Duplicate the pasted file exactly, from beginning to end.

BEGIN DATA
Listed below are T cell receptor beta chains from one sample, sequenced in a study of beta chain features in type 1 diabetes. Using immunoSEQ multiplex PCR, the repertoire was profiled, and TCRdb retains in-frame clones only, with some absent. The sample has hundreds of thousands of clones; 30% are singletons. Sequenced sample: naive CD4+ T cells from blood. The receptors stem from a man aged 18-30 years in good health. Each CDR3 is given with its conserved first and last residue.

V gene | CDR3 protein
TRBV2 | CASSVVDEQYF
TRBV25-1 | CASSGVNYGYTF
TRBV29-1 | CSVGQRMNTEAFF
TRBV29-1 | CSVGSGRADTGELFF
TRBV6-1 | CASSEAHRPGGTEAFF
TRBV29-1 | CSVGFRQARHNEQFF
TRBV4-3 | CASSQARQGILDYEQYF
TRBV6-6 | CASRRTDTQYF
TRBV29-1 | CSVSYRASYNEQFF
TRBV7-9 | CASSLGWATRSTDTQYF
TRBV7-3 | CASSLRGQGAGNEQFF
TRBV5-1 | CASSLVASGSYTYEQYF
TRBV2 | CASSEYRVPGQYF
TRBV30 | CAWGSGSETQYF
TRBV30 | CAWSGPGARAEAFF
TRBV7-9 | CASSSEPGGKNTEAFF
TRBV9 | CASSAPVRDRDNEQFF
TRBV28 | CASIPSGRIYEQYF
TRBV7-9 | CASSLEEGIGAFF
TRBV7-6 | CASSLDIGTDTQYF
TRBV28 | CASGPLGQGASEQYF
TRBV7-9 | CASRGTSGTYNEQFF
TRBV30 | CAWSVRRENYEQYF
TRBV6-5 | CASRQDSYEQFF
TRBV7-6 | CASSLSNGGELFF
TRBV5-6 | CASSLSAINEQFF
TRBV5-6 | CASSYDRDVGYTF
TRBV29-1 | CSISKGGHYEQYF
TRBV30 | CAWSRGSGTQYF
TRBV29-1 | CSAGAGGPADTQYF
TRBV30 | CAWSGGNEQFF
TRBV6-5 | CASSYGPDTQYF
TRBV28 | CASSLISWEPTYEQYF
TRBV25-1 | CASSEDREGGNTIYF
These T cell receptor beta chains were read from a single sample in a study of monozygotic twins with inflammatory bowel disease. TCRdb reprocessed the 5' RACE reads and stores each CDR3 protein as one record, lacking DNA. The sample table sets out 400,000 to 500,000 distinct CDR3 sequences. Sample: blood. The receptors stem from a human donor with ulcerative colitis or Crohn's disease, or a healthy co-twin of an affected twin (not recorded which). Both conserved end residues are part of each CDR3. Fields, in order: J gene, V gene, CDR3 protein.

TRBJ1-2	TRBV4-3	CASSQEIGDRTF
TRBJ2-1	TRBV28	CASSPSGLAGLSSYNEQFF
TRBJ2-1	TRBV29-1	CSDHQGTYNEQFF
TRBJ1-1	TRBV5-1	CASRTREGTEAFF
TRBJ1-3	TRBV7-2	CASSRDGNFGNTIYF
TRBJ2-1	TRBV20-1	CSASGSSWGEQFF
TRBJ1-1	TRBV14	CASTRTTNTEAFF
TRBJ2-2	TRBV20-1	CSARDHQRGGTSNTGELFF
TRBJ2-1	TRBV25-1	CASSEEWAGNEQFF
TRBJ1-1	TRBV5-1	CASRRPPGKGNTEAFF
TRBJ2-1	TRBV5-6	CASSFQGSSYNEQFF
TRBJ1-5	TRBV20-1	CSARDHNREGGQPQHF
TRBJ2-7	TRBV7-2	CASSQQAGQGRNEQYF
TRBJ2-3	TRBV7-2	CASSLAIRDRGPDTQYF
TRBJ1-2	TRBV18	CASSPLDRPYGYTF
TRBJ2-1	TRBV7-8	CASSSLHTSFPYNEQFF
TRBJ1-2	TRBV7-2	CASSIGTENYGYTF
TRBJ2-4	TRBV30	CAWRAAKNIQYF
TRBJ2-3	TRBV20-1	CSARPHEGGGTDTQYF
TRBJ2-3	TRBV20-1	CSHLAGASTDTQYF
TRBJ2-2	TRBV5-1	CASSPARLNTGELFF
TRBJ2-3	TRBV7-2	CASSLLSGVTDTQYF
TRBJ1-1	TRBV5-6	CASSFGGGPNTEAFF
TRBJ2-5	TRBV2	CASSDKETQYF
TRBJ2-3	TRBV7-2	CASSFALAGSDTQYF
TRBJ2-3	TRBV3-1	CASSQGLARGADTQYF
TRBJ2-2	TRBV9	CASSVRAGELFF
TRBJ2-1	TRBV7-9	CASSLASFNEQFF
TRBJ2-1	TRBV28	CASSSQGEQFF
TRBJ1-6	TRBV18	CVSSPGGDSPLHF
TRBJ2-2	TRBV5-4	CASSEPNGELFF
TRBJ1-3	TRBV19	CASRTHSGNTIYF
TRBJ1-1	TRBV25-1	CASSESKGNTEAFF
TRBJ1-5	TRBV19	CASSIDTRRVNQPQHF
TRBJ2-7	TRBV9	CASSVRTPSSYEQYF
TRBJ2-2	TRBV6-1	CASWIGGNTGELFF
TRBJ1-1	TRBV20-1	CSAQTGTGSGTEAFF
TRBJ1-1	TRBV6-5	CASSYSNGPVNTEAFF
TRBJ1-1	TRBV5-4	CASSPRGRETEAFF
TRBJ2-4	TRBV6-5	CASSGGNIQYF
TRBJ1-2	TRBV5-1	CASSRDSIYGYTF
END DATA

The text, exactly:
Listed below are T cell receptor beta chains from one sample, sequenced in a study of beta chain features in type 1 diabetes. Using immunoSEQ multiplex PCR, the repertoire was profiled, and TCRdb retains in-frame clones only, with some absent. The sample has hundreds of thousands of clones; 30% are singletons. Sequenced sample: naive CD4+ T cells from blood. The receptors stem from a man aged 18-30 years in good health. Each CDR3 is given with its conserved first and last residue.

V gene | CDR3 protein
TRBV2 | CASSVVDEQYF
TRBV25-1 | CASSGVNYGYTF
TRBV29-1 | CSVGQRMNTEAFF
TRBV29-1 | CSVGSGRADTGELFF
TRBV6-1 | CASSEAHRPGGTEAFF
TRBV29-1 | CSVGFRQARHNEQFF
TRBV4-3 | CASSQARQGILDYEQYF
TRBV6-6 | CASRRTDTQYF
TRBV29-1 | CSVSYRASYNEQFF
TRBV7-9 | CASSLGWATRSTDTQYF
TRBV7-3 | CASSLRGQGAGNEQFF
TRBV5-1 | CASSLVASGSYTYEQYF
TRBV2 | CASSEYRVPGQYF
TRBV30 | CAWGSGSETQYF
TRBV30 | CAWSGPGARAEAFF
TRBV7-9 | CASSSEPGGKNTEAFF
TRBV9 | CASSAPVRDRDNEQFF
TRBV28 | CASIPSGRIYEQYF
TRBV7-9 | CASSLEEGIGAFF
TRBV7-6 | CASSLDIGTDTQYF
TRBV28 | CASGPLGQGASEQYF
TRBV7-9 | CASRGTSGTYNEQFF
TRBV30 | CAWSVRRENYEQYF
TRBV6-5 | CASRQDSYEQFF
TRBV7-6 | CASSLSNGGELFF
TRBV5-6 | CASSLSAINEQFF
TRBV5-6 | CASSYDRDVGYTF
TRBV29-1 | CSISKGGHYEQYF
TRBV30 | CAWSRGSGTQYF
TRBV29-1 | CSAGAGGPADTQYF
TRBV30 | CAWSGGNEQFF
TRBV6-5 | CASSYGPDTQYF
TRBV28 | CASSLISWEPTYEQYF
TRBV25-1 | CASSEDREGGNTIYF
These T cell receptor beta chains were read from a single sample in a study of monozygotic twins with inflammatory bowel disease. TCRdb reprocessed the 5' RACE reads and stores each CDR3 protein as one record, lacking DNA. The sample table sets out 400,000 to 500,000 distinct CDR3 sequences. Sample: blood. The receptors stem from a human donor with ulcerative colitis or Crohn's disease, or a healthy co-twin of an affected twin (not recorded which). Both conserved end residues are part of each CDR3. Fields, in order: J gene, V gene, CDR3 protein.

TRBJ1-2	TRBV4-3	CASSQEIGDRTF
TRBJ2-1	TRBV28	CASSPSGLAGLSSYNEQFF
TRBJ2-1	TRBV29-1	CSDHQGTYNEQFF
TRBJ1-1	TRBV5-1	CASRTREGTEAFF
TRBJ1-3	TRBV7-2	CASSRDGNFGNTIYF
TRBJ2-1	TRBV20-1	CSASGSSWGEQFF
TRBJ1-1	TRBV14	CASTRTTNTEAFF
TRBJ2-2	TRBV20-1	CSARDHQRGGTSNTGELFF
TRBJ2-1	TRBV25-1	CASSEEWAGNEQFF
TRBJ1-1	TRBV5-1	CASRRPPGKGNTEAFF
TRBJ2-1	TRBV5-6	CASSFQGSSYNEQFF
TRBJ1-5	TRBV20-1	CSARDHNREGGQPQHF
TRBJ2-7	TRBV7-2	CASSQQAGQGRNEQYF
TRBJ2-3	TRBV7-2	CASSLAIRDRGPDTQYF
TRBJ1-2	TRBV18	CASSPLDRPYGYTF
TRBJ2-1	TRBV7-8	CASSSLHTSFPYNEQFF
TRBJ1-2	TRBV7-2	CASSIGTENYGYTF
TRBJ2-4	TRBV30	CAWRAAKNIQYF
TRBJ2-3	TRBV20-1	CSARPHEGGGTDTQYF
TRBJ2-3	TRBV20-1	CSHLAGASTDTQYF
TRBJ2-2	TRBV5-1	CASSPARLNTGELFF
TRBJ2-3	TRBV7-2	CASSLLSGVTDTQYF
TRBJ1-1	TRBV5-6	CASSFGGGPNTEAFF
TRBJ2-5	TRBV2	CASSDKETQYF
TRBJ2-3	TRBV7-2	CASSFALAGSDTQYF
TRBJ2-3	TRBV3-1	CASSQGLARGADTQYF
TRBJ2-2	TRBV9	CASSVRAGELFF
TRBJ2-1	TRBV7-9	CASSLASFNEQFF
TRBJ2-1	TRBV28	CASSSQGEQFF
TRBJ1-6	TRBV18	CVSSPGGDSPLHF
TRBJ2-2	TRBV5-4	CASSEPNGELFF
TRBJ1-3	TRBV19	CASRTHSGNTIYF
TRBJ1-1	TRBV25-1	CASSESKGNTEAFF
TRBJ1-5	TRBV19	CASSIDTRRVNQPQHF
TRBJ2-7	TRBV9	CASSVRTPSSYEQYF
TRBJ2-2	TRBV6-1	CASWIGGNTGELFF
TRBJ1-1	TRBV20-1	CSAQTGTGSGTEAFF
TRBJ1-1	TRBV6-5	CASSYSNGPVNTEAFF
TRBJ1-1	TRBV5-4	CASSPRGRETEAFF
TRBJ2-4	TRBV6-5	CASSGGNIQYF
TRBJ1-2	TRBV5-1	CASSRDSIYGYTF